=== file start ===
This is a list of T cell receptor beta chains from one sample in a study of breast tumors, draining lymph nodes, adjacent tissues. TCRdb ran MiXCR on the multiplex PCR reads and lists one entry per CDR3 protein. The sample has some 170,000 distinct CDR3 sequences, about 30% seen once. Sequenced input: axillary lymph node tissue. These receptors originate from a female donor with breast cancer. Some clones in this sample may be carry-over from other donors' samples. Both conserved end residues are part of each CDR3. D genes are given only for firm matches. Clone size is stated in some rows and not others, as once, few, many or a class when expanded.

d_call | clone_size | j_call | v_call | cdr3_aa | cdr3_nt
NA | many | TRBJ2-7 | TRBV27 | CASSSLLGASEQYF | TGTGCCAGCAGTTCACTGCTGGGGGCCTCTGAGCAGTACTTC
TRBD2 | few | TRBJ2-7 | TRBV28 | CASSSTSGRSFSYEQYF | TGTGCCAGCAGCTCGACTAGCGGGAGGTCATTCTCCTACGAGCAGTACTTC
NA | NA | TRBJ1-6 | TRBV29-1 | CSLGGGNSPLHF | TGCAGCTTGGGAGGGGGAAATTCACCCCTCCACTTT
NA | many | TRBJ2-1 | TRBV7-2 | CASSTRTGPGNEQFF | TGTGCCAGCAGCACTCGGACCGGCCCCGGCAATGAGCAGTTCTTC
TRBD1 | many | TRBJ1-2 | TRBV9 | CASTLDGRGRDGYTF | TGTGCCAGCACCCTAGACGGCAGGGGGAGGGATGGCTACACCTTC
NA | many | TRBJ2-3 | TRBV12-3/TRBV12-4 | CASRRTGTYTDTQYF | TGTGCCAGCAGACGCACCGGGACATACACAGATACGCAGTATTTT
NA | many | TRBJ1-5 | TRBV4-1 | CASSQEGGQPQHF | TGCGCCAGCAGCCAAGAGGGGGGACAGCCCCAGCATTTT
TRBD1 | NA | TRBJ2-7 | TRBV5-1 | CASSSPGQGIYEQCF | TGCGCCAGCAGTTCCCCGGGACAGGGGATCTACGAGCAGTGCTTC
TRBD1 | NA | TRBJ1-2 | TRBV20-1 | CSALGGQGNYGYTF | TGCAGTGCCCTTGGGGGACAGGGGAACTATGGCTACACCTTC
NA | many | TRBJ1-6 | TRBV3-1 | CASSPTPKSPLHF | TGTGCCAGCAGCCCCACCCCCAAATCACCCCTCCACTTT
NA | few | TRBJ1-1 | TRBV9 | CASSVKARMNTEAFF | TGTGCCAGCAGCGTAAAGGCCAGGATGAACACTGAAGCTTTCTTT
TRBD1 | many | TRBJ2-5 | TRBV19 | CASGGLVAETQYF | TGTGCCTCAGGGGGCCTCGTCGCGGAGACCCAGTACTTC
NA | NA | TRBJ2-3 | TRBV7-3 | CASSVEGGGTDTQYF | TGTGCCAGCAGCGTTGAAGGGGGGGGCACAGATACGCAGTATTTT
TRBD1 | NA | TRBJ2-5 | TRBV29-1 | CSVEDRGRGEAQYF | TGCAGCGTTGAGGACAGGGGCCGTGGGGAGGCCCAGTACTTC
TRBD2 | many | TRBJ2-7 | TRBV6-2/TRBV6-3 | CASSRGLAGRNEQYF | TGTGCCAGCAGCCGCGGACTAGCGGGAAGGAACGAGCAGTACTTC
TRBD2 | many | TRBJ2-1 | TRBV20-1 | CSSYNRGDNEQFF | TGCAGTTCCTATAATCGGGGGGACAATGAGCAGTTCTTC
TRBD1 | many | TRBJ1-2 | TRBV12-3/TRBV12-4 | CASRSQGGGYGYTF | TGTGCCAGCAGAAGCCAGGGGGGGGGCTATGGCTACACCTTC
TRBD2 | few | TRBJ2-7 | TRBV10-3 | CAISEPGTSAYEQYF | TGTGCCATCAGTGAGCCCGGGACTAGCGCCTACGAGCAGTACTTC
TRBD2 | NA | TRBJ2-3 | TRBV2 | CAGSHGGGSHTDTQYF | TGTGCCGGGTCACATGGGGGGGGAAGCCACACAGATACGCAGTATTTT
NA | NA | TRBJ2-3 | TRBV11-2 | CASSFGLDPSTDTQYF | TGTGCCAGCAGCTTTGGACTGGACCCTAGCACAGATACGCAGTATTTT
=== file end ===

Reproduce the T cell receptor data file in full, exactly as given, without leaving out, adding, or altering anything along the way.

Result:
This is a list of T cell receptor beta chains from one sample in a study of breast tumors, draining lymph nodes, adjacent tissues. TCRdb ran MiXCR on the multiplex PCR reads and lists one entry per CDR3 protein. The sample has some 170,000 distinct CDR3 sequences, about 30% seen once. Sequenced input: axillary lymph node tissue. These receptors originate from a female donor with breast cancer. Some clones in this sample may be carry-over from other donors' samples. Both conserved end residues are part of each CDR3. D genes are given only for firm matches. Clone size is stated in some rows and not others, as once, few, many or a class when expanded.

d_call | clone_size | j_call | v_call | cdr3_aa | cdr3_nt
NA | many | TRBJ2-7 | TRBV27 | CASSSLLGASEQYF | TGTGCCAGCAGTTCACTGCTGGGGGCCTCTGAGCAGTACTTC
TRBD2 | few | TRBJ2-7 | TRBV28 | CASSSTSGRSFSYEQYF | TGTGCCAGCAGCTCGACTAGCGGGAGGTCATTCTCCTACGAGCAGTACTTC
NA | NA | TRBJ1-6 | TRBV29-1 | CSLGGGNSPLHF | TGCAGCTTGGGAGGGGGAAATTCACCCCTCCACTTT
NA | many | TRBJ2-1 | TRBV7-2 | CASSTRTGPGNEQFF | TGTGCCAGCAGCACTCGGACCGGCCCCGGCAATGAGCAGTTCTTC
TRBD1 | many | TRBJ1-2 | TRBV9 | CASTLDGRGRDGYTF | TGTGCCAGCACCCTAGACGGCAGGGGGAGGGATGGCTACACCTTC
NA | many | TRBJ2-3 | TRBV12-3/TRBV12-4 | CASRRTGTYTDTQYF | TGTGCCAGCAGACGCACCGGGACATACACAGATACGCAGTATTTT
NA | many | TRBJ1-5 | TRBV4-1 | CASSQEGGQPQHF | TGCGCCAGCAGCCAAGAGGGGGGACAGCCCCAGCATTTT
TRBD1 | NA | TRBJ2-7 | TRBV5-1 | CASSSPGQGIYEQCF | TGCGCCAGCAGTTCCCCGGGACAGGGGATCTACGAGCAGTGCTTC
TRBD1 | NA | TRBJ1-2 | TRBV20-1 | CSALGGQGNYGYTF | TGCAGTGCCCTTGGGGGACAGGGGAACTATGGCTACACCTTC
NA | many | TRBJ1-6 | TRBV3-1 | CASSPTPKSPLHF | TGTGCCAGCAGCCCCACCCCCAAATCACCCCTCCACTTT
NA | few | TRBJ1-1 | TRBV9 | CASSVKARMNTEAFF | TGTGCCAGCAGCGTAAAGGCCAGGATGAACACTGAAGCTTTCTTT
TRBD1 | many | TRBJ2-5 | TRBV19 | CASGGLVAETQYF | TGTGCCTCAGGGGGCCTCGTCGCGGAGACCCAGTACTTC
NA | NA | TRBJ2-3 | TRBV7-3 | CASSVEGGGTDTQYF | TGTGCCAGCAGCGTTGAAGGGGGGGGCACAGATACGCAGTATTTT
TRBD1 | NA | TRBJ2-5 | TRBV29-1 | CSVEDRGRGEAQYF | TGCAGCGTTGAGGACAGGGGCCGTGGGGAGGCCCAGTACTTC
TRBD2 | many | TRBJ2-7 | TRBV6-2/TRBV6-3 | CASSRGLAGRNEQYF | TGTGCCAGCAGCCGCGGACTAGCGGGAAGGAACGAGCAGTACTTC
TRBD2 | many | TRBJ2-1 | TRBV20-1 | CSSYNRGDNEQFF | TGCAGTTCCTATAATCGGGGGGACAATGAGCAGTTCTTC
TRBD1 | many | TRBJ1-2 | TRBV12-3/TRBV12-4 | CASRSQGGGYGYTF | TGTGCCAGCAGAAGCCAGGGGGGGGGCTATGGCTACACCTTC
TRBD2 | few | TRBJ2-7 | TRBV10-3 | CAISEPGTSAYEQYF | TGTGCCATCAGTGAGCCCGGGACTAGCGCCTACGAGCAGTACTTC
TRBD2 | NA | TRBJ2-3 | TRBV2 | CAGSHGGGSHTDTQYF | TGTGCCGGGTCACATGGGGGGGGAAGCCACACAGATACGCAGTATTTT
NA | NA | TRBJ2-3 | TRBV11-2 | CASSFGLDPSTDTQYF | TGTGCCAGCAGCTTTGGACTGGACCCTAGCACAGATACGCAGTATTTT